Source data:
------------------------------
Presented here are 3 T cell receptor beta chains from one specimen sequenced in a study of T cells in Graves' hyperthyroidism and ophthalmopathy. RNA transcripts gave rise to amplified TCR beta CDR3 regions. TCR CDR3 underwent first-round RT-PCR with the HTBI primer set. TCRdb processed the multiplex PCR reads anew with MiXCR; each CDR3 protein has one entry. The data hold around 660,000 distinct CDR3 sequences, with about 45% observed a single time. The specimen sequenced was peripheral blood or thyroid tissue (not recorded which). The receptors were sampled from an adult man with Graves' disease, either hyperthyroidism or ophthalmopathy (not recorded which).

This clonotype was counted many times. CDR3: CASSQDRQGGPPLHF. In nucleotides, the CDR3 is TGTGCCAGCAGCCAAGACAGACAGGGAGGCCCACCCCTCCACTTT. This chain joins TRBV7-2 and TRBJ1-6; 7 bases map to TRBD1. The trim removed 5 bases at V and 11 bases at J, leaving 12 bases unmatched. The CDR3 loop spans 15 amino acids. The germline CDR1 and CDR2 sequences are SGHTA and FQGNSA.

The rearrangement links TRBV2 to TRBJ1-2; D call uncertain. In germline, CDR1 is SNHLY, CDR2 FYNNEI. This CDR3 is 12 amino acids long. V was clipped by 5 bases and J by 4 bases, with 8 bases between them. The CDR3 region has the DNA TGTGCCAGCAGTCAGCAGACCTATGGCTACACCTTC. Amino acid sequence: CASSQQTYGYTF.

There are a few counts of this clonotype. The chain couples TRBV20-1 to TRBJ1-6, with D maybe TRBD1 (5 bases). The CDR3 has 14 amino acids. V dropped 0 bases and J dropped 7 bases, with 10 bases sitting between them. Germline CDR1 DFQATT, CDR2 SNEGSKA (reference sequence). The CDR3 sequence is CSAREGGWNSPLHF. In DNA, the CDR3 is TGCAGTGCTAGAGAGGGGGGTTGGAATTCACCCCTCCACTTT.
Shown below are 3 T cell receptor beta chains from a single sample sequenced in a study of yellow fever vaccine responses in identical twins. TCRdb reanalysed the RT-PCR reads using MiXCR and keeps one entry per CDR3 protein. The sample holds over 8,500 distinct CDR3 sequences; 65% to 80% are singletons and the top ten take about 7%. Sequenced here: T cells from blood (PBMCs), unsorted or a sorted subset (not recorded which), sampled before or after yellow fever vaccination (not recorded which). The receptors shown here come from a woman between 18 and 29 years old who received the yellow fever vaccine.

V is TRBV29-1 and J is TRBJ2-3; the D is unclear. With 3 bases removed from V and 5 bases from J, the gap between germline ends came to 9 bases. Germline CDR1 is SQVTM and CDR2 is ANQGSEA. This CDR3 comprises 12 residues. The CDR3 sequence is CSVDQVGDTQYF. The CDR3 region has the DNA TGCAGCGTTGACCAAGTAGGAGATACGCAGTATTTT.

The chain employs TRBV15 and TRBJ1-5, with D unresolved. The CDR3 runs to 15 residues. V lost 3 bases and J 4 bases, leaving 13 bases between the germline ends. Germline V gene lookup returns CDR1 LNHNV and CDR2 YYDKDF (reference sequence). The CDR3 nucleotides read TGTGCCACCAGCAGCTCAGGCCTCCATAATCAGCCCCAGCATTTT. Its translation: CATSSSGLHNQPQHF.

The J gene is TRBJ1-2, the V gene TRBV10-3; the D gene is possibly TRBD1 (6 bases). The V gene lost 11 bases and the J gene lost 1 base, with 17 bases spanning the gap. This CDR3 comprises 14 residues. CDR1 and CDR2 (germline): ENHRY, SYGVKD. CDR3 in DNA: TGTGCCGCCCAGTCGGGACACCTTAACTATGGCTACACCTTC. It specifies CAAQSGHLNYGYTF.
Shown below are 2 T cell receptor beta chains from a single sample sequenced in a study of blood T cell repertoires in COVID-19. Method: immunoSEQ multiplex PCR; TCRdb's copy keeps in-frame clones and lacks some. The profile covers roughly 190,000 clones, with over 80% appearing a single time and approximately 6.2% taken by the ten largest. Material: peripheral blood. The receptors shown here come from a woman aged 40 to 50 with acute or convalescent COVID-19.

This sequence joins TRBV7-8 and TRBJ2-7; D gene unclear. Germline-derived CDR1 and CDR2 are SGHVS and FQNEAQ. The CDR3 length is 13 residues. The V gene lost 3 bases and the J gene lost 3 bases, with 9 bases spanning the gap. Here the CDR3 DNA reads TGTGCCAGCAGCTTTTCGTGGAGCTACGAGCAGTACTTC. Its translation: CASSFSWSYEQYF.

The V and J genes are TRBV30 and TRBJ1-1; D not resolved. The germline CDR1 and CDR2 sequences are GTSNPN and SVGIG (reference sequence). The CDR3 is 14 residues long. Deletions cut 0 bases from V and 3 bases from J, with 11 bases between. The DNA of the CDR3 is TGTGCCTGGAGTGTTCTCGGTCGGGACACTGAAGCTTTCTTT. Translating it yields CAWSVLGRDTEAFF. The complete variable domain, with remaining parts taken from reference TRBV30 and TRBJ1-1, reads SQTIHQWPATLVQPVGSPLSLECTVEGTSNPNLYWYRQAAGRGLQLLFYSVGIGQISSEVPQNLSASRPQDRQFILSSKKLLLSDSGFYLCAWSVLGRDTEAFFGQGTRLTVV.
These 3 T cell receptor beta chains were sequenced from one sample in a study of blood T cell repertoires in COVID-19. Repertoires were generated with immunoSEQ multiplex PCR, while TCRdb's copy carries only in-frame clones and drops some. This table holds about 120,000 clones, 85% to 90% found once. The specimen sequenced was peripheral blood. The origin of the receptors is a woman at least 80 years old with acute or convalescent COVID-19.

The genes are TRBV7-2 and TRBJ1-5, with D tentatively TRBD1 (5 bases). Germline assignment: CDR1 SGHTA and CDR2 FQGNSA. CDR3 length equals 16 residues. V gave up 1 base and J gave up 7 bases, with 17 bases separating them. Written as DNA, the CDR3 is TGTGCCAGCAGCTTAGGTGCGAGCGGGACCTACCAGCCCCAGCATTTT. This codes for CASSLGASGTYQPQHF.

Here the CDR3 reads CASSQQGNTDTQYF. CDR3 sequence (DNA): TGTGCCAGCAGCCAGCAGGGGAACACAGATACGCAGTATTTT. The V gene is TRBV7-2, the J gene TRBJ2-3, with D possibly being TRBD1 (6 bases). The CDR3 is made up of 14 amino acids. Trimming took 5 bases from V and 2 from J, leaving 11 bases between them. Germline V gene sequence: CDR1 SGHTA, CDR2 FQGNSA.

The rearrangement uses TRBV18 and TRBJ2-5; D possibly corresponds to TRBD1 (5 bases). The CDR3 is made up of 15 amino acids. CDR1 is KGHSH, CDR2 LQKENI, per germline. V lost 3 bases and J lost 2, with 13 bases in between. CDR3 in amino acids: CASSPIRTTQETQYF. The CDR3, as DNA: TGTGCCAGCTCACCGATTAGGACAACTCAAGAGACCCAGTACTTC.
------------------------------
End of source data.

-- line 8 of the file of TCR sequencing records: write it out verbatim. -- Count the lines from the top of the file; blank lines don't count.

The J gene is TRBJ1-2, the V gene TRBV10-3; the D gene is possibly TRBD1 (6 bases). The V gene lost 11 bases and the J gene lost 1 base, with 17 bases spanning the gap. This CDR3 comprises 14 residues. CDR1 and CDR2 (germline): ENHRY, SYGVKD. CDR3 in DNA: TGTGCCGCCCAGTCGGGACACCTTAACTATGGCTACACCTTC. It specifies CAAQSGHLNYGYTF.